Another quick post, but something that I hope might be useful to others. Within the past couple weeks, my grandmother of 83 years passed away and my family held a memorial service in her honor. I was asked if I could help out in creating a program booklet or pamphlet that could be given out to the attendees, something that would describe the service itself as well as share a piece of my grandmother’s life with them as we gathered to remember her. Grandma Arlene was a classy lady and I wanted to help her leave a lasting impression on all of those who could make it out to honor her life. As a graduate student in Computer Science, I felt like using LaTeX would be a great way to do so, though my Internet searches fell somewhat short of what I was looking for. We wanted a simple layout consisting of four “pages”, two of which would be printed on a single side of standard sized US letter paper, and then folded into a four page pamphlet after printing. This could also serve well for someone looking for a LaTeX template for religious or other services where a 4 page booklet is desired.
This is a quick post, but if you want a quick way to track body weight, or any metric you choose, and have an automatically updating dashboard, this is it. I used Google Forms to easy record the information and then this information is read by a Google Apps Script that generates a chart with Chart.js.
Updating matplotlib figures dynamically seems to be a bit of a hassle, but the code below seems to do the trick. This is an example that outputs a figure with multiple subplots, each with multiple plots. Oddly enough, at the time of writing the image will be smaller than the figure until the Jupyter cells stops running, but this can be fixed but generating the figure in one cell, and then updating the image in a subsequent cell 1.
A lot of my lab work and course work involved the use of Jupyter notebooks, though the Python dependencies needed conflict with other areas. I’ve been using virtualenvwrapper to isolate these, and other project, environments from each other. This post goes through the process of installing everything needed to get up and running with a clean Python environment for Jupyter notebooks with separate kernels for each environment, including the installation of
jupyter_contrib_nbextensions which adds community developed features.
A few years ago, I was given a Microsoft Surface 3 tablet that has since fallen into disuse. I was appreciative of the gift, though to be honest the Intel Atom CPU it came with is fairly underpowered when it comes to running Windows 10, so I decided to install a light Linux distro on it to get the tablet back into running order. I came across the blog post Running Arch Linux on a Surface 3 by Chad Voegele, which was fairly useful in getting started, and I wanted to write a post of my own to share some addition details and places where I diverged from Chad’s post along the way.
This post is not about technology, computer science, or programming. Instead it’s a call back to my time as an LDS missionary in Paraguay. During my time there, I came across a talk given by an Elder Lawrence Corbridge that I really enjoyed. Some friends of mine were asking about it, and I wanted to make a copy in English and Spanish easily accessible. Please find the links to copies below.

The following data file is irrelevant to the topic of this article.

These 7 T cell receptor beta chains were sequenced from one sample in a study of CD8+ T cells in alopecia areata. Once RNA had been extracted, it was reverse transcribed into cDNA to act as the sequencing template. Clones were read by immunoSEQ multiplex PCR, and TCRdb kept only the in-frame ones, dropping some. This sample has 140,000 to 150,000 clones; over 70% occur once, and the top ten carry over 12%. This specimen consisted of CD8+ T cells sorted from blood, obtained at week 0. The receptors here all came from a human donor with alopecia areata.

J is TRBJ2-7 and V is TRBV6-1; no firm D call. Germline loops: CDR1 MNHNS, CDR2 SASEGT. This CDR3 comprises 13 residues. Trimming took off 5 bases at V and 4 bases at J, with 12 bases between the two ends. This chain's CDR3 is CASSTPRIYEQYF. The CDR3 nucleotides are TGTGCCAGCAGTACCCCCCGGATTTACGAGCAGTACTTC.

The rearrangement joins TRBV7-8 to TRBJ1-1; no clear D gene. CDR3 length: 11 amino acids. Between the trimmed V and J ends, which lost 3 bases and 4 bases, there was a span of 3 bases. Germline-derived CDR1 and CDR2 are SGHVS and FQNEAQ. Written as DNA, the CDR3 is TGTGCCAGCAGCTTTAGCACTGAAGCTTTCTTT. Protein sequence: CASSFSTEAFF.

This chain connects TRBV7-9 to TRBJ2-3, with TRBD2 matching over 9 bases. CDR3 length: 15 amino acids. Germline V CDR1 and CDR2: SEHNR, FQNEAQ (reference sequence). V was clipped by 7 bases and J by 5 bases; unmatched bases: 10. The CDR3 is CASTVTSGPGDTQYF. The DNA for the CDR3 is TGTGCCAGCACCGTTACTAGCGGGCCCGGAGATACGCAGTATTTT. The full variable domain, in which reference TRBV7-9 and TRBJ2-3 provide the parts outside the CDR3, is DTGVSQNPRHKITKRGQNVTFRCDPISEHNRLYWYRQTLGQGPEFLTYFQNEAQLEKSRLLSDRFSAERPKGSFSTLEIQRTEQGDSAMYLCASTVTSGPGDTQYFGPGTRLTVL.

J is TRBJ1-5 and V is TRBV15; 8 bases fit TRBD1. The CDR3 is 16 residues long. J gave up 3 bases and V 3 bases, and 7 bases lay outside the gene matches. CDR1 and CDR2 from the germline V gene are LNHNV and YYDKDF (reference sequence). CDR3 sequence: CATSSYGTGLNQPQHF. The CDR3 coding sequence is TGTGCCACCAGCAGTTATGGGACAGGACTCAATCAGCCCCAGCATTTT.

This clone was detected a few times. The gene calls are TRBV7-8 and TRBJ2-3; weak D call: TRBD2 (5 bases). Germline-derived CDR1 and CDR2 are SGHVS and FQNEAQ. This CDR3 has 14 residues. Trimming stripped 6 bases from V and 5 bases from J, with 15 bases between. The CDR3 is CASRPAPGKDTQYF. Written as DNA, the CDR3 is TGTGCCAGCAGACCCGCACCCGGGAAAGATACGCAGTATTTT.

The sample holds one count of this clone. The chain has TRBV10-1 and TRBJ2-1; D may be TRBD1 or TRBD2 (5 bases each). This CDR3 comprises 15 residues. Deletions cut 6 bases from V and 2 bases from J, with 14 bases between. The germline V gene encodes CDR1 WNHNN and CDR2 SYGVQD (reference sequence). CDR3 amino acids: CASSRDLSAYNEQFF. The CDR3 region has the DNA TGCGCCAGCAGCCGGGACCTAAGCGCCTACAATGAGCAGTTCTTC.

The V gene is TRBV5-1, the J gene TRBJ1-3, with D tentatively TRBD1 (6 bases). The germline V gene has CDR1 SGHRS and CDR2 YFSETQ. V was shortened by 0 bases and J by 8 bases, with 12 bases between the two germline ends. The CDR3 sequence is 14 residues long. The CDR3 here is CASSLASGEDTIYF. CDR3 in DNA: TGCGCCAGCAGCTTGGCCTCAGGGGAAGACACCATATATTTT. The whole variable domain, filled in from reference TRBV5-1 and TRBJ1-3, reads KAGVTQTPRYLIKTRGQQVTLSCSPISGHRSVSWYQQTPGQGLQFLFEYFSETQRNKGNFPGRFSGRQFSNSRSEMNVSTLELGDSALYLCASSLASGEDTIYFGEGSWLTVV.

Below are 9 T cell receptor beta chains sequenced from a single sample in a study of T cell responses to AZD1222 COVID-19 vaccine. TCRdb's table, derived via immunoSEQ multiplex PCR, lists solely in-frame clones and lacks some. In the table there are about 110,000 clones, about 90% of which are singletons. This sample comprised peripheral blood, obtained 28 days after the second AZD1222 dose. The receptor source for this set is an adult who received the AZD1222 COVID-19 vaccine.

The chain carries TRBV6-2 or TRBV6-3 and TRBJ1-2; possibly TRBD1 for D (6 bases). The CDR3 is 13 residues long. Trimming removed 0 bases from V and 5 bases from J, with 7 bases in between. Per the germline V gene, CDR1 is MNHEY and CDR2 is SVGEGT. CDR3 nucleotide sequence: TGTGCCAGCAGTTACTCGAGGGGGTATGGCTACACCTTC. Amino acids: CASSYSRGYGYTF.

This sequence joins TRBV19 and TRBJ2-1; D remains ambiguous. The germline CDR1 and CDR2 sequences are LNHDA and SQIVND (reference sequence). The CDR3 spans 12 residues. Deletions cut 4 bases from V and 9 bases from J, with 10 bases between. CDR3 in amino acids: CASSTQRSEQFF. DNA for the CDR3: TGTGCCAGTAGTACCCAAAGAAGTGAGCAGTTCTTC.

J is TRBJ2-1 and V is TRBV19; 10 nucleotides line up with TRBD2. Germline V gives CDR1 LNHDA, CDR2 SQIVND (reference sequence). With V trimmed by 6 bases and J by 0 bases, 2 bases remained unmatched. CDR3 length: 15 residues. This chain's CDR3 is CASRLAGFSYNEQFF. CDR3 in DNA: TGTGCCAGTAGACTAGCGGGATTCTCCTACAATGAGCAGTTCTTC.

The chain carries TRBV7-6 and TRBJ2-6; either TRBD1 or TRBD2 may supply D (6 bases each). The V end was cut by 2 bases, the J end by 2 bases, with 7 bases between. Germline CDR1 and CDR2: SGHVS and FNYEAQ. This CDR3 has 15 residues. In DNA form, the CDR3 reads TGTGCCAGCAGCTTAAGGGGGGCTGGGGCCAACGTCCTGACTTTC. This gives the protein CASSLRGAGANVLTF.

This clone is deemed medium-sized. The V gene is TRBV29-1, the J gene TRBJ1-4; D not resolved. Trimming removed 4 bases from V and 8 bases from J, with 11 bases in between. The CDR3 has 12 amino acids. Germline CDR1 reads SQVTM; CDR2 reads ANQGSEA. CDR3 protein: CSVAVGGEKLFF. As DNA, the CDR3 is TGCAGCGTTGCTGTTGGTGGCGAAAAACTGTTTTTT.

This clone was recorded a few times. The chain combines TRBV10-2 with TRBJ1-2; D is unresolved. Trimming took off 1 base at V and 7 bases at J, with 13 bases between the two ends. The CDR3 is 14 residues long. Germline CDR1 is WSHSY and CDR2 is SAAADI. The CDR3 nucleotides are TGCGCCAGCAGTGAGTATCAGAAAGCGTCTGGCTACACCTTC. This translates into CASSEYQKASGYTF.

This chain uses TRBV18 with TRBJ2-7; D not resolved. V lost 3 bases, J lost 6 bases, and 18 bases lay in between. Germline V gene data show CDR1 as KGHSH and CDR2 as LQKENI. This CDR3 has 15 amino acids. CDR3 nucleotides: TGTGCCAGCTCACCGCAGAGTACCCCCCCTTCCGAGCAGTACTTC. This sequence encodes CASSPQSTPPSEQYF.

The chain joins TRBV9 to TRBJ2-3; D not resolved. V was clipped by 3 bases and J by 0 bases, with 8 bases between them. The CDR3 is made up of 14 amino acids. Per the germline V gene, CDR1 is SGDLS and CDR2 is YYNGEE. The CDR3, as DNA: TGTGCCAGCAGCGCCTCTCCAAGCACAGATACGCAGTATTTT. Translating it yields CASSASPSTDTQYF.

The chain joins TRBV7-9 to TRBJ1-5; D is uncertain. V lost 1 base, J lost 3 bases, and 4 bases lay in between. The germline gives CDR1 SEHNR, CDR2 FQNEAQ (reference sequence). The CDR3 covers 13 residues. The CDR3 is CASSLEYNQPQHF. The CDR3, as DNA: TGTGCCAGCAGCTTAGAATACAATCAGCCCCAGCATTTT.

If you want to send a simple fax quickly, cheaply, and painlessly, Phaxio and Python make a nice combo. Below is a litte script that I wrote, based on this Ruby script by Pete Keen that is slightly out of date. There are Phaxios Python libraries, but I ran into a couple issues, and this seems to be the most brain-dead simple solution. Pros: No external dependencies. Cons: It uses the
shell=True parameter for
subprocess.call, but that shouldn’t be an issue since you’re only using this to send a quick fax at 2 AM and you don’t want to pay UPS/FedEx/whomever too much money for that privilege tomorrow, right?
Review of the International version of the 4th edition of Probability and Statistics by DeGroot and Schervish
As a computer science graduate student at Brigham Young University, I am taking CS 677: Bayesian Methods in Computer Science, which covers some aspects of using probability within computer science, as you probably guessed from its title. The required textbook for the course is Morris DeGroot’s 4th edition of Probability and Statistics, which at the time of writing this post is selling for about $170 new, $112 used on Amazon.com. Between being a graduate student and having a family of my own, I am not exactly swimming in funds for expensive textbooks, and my classmates had already checked out all of the available copies at the excellent Harold B. Lee Library already, so I looked for some alternatives.
Lately, I’ve been looking around for another domain name that’s a little shorter and more flexible than seanlane.net. My purposes for that can be explained another time, but I have been trying to search domain names that have top-level domains (the .com part of google.com, for example) that are shorter in length, alongside some other attributes. There are a number of good tools to use for searching for available domain names, but I have not found any that allow for searching by the length of top-level domain.